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Sequence-of-Returns Risk: What If You Retire at the Wrong Time?

Have you thought about what would happen if the stock market took a big downturn just as you began taking money from your portfolio in retirement? For those who are newly retired, down markets can be especially painful – sometimes even lethal for their portfolios. And there’s actually a name for this kind of scenario: it’s called sequence-of-returns risk.  

Simply put, if you see big losses in your portfolio early on in retirement while you’re also taking withdrawals, you’re reducing the number of assets available to you if and when the market eventually recovers. If the big market downturn happens later in retirement, it’s not quite as bad, the portfolio potentially went up instead of down even after taking distributions. But we can’t control the next “sequence”. And early on, that can mean big trouble.  

So what can you do about it? Naturally, you have no control over things like a falling stock market, bond yields, or inflation. But you do have options — some good, some not so good.  

Delay the Date of Your Retirement

One option is to try to delay the date of your retirement. But that’s probably not what you’d call an attractive option. And in many cases, you don’t have control over that anyway (because you get laid off, you can’t physically work anymore, or the mental toll is just too much). So let’s set that one aside. 

Adjust Your Income Strategy

You could instead opt to simply settle for lower or even no income during the years when the market is in a downturn. But this is another bad idea, in our opinion and we don’t think you should let the stock market dictate how much money you have to take a vacation, visit the grandkids, or make sure your mortgage gets paid.  

Segment Your Assets

A much better idea, we think, is to portion off anywhere from five to seven years of non‐volatile assets from your portfolio – by that meaning, assets not affected by the stock market – and use those funds for income. You can then place another chunk of money in medium‐term assets, which can be exposed to more risk, but also still potentially giving you some measure of relative safety. The remainder can go into longer‐term assets, like growth and value‐oriented stocks. Because this money doesn’t need to be tapped for 15 years or more, the inherent risk may be mitigated over the course of many years.  

This is a simplified version of what we call a Buckets Strategy, where the goal is to take your income from non-volatile sources when the markets aren’t cooperating, giving them time to recover, and potentially protect your income. 

So the issue here really isn’t about retiring “at the wrong time.” Instead, it’s more about setting up your distribution strategy from your portfolio. It’s all about managing your future, where the goal is to get your money to live longer than you do. And that just happens to be our goal, too. You want some help with this?  It’s what we do every single day. Just give us a call; we’re always here for you. 

Important Information:

The information provided should not be considered specific tax, legal, or investment advice and is not specific to any individual’s personal circumstances. To the extent that this material concerns tax matters, it is not intended or written to be used, and cannot be used, by a taxpayer for the purpose of avoiding penalties that may be imposed by law. Each taxpayer should seek independent advice from a tax professional based on his or her individual circumstances.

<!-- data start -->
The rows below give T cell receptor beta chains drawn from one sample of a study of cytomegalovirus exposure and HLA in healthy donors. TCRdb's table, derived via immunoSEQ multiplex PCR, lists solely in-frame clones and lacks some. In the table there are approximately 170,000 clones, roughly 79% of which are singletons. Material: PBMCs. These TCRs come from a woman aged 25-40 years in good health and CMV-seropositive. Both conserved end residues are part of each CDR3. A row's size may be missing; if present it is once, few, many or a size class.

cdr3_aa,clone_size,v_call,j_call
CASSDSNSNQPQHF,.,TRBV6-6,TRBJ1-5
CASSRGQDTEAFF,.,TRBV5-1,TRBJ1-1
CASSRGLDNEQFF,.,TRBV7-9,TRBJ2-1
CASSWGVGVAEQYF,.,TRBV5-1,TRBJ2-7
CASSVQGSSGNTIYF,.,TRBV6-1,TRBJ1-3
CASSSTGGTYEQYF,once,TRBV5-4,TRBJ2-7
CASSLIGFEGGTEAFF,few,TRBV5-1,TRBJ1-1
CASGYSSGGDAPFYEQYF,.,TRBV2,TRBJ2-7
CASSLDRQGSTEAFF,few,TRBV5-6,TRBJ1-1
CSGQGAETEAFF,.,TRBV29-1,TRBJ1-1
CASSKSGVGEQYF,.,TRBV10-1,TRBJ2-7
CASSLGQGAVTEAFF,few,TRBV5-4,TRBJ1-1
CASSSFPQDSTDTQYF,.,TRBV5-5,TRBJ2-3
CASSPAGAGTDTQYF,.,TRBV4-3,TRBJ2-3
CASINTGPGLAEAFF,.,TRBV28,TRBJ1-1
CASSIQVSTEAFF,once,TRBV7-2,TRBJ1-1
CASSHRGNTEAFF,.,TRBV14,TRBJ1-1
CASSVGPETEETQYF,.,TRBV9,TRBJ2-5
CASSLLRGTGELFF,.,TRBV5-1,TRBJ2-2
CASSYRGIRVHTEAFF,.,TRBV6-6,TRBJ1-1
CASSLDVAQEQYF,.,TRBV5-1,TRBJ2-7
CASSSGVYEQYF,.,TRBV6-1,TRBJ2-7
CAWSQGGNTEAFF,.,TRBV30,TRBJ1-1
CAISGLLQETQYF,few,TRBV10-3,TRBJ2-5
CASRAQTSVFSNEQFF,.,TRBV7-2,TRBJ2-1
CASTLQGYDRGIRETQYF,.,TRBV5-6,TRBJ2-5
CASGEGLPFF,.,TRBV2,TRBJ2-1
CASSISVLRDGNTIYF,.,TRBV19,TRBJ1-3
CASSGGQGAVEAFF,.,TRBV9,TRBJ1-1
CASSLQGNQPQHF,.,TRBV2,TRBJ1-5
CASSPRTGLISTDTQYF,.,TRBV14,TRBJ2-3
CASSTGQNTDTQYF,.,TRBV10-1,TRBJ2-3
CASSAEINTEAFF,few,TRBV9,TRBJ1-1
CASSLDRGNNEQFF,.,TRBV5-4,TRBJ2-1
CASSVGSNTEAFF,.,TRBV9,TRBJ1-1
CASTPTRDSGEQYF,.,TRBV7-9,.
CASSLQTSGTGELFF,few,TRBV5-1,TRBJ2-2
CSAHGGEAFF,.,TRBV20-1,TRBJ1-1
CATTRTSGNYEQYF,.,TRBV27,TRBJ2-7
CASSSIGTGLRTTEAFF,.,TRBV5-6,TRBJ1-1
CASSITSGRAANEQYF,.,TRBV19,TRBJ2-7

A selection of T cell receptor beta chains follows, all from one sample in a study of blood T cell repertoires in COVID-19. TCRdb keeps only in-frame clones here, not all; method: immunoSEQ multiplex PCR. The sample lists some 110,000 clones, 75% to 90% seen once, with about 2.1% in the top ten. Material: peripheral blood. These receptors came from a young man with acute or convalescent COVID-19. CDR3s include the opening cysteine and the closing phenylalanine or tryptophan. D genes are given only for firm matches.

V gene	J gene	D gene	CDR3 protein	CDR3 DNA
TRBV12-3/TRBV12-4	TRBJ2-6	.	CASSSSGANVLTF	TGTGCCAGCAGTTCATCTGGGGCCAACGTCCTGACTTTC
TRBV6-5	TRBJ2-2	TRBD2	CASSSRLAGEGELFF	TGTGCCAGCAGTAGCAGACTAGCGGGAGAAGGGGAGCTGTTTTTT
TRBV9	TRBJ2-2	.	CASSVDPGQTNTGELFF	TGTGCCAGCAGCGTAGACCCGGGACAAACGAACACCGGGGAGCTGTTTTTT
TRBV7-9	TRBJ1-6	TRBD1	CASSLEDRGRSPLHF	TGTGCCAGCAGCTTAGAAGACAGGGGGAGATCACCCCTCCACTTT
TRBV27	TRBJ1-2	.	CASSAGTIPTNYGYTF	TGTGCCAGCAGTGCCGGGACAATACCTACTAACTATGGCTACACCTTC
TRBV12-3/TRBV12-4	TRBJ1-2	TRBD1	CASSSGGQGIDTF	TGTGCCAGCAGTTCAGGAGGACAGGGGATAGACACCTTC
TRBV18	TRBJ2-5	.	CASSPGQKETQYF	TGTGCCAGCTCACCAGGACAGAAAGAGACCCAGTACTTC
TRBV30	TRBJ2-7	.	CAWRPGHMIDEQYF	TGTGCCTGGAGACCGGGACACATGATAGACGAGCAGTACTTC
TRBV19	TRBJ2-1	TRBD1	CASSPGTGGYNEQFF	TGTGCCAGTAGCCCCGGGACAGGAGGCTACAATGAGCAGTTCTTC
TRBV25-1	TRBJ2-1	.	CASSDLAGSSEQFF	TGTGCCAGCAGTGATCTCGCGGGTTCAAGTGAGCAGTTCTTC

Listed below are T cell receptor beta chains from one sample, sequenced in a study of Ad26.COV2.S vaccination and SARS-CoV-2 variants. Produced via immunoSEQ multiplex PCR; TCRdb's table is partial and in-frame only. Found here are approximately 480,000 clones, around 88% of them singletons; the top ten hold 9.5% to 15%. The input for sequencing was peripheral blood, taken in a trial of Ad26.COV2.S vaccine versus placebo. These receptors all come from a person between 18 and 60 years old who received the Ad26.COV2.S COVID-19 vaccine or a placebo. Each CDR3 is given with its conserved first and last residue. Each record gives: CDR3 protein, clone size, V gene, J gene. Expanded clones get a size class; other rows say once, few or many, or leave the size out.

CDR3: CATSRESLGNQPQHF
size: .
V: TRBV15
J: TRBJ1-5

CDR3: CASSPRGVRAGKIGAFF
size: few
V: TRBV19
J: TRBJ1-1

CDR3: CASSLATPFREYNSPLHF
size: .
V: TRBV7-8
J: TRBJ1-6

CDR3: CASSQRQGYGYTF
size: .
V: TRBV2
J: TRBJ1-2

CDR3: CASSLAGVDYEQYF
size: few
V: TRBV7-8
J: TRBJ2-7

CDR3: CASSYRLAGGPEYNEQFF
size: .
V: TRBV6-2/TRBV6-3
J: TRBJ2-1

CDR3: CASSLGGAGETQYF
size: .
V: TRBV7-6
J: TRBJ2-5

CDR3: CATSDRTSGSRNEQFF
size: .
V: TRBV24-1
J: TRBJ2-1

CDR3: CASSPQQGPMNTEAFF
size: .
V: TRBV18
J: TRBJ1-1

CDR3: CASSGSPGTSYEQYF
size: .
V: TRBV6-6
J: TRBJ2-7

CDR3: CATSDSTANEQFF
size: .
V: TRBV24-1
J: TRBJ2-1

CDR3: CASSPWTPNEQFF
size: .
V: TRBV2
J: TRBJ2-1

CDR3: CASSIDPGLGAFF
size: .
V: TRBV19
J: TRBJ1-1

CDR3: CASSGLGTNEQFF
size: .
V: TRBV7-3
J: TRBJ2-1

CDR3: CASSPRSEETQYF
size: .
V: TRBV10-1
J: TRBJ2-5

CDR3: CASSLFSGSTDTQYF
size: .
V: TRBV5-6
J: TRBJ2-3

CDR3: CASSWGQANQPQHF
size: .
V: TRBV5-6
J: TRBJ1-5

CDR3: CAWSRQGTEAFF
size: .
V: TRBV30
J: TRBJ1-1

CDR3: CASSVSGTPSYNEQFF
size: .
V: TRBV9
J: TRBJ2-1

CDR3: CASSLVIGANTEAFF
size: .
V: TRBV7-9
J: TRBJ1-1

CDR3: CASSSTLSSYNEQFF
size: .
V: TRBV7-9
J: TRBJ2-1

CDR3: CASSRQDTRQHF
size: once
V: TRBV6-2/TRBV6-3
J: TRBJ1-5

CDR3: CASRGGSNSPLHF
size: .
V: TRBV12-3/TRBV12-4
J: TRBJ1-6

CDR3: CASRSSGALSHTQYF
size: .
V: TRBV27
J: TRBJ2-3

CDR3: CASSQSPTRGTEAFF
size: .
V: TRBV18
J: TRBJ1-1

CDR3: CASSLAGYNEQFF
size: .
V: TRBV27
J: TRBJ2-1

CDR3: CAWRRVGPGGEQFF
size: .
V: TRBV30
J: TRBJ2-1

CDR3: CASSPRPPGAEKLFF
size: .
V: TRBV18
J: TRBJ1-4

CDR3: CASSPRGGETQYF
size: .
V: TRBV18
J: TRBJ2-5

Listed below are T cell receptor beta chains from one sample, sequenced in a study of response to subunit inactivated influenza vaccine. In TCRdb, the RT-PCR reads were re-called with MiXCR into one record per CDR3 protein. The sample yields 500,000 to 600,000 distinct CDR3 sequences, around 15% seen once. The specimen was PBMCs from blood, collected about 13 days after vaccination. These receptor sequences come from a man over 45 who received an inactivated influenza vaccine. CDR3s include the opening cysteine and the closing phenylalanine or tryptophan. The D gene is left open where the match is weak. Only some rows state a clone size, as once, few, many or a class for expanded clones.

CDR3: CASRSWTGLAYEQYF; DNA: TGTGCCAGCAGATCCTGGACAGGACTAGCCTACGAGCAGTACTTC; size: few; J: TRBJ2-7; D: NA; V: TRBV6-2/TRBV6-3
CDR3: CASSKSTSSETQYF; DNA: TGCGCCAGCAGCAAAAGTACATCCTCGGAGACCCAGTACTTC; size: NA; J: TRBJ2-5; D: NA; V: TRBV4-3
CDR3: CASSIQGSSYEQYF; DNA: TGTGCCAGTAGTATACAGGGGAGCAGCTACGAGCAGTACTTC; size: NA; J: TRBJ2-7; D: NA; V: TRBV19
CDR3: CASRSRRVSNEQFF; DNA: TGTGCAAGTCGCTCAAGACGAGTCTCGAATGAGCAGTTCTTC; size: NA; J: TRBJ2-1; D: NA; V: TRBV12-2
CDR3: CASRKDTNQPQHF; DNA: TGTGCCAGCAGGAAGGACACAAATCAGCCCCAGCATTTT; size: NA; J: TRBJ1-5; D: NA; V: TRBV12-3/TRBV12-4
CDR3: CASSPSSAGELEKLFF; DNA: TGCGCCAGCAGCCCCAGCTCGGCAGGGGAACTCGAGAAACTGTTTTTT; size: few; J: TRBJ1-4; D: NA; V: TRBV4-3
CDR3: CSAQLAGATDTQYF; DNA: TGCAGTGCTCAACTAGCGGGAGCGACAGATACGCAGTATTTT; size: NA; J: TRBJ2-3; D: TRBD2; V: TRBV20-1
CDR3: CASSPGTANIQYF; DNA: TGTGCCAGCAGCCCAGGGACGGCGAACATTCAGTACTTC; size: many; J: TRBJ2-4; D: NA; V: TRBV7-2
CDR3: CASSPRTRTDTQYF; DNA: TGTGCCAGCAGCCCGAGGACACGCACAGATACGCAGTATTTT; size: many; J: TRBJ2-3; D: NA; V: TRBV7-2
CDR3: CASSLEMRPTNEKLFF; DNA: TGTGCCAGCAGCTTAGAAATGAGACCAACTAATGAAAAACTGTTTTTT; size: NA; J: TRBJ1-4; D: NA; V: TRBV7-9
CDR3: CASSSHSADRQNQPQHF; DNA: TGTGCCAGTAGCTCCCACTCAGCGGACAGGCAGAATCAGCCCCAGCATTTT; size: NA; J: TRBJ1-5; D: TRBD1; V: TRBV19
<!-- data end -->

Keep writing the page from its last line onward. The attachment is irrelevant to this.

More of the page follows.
Different types of investments and/or investment strategies involve varying levels of risk, and there can be no assurance that any specific investment or investment strategy (including the investments purchased and/or investment strategies devised by Lucia Capital Group (“LCG”)) will be either suitable or profitable for a client's or prospective client's portfolio, thus, investments may result in a loss of principal. Accordingly, no client or prospective client should assume that the presentation (or any component thereof) serves as the receipt of, or a substitute for, personalized advice from LCG or from any other investment professional.

You should always seek counsel of the appropriate advisor prior to making any investment decision. All investments are subject to risk including the loss of principal. This material was gathered from sources believed to be reliable, however, its accuracy cannot be guaranteed.

It is important to keep in mind that investments in fixed income products are subject to liquidity (or market) risk, interest rate risk (bonds ordinarily decline in price when interest rates rise and rise in price when interest rates fall), financial (or credit) risk, inflation (or purchasing power) risk and special tax liabilities. Interest may be subject to the alternative minimum tax. Treasury securities are backed by full faith and credit of the U. S. Government but are subject to inflation risk.

Examples cited are hypothetical, are for illustrative purposes only, are not guaranteed and subject to potential federal and state law amendments. There is no guarantee that you will achieve the results discussed or illustrated.

Rick Plum is a registered representative with, and securities and advisory services offered through LPL Financial, a registered investment advisor and member FINRA/SIPC. The investment professionals are affiliated with LPL Financial and are conducting business using the name Lucia Capital Group, a separate entity from LPL Financial.

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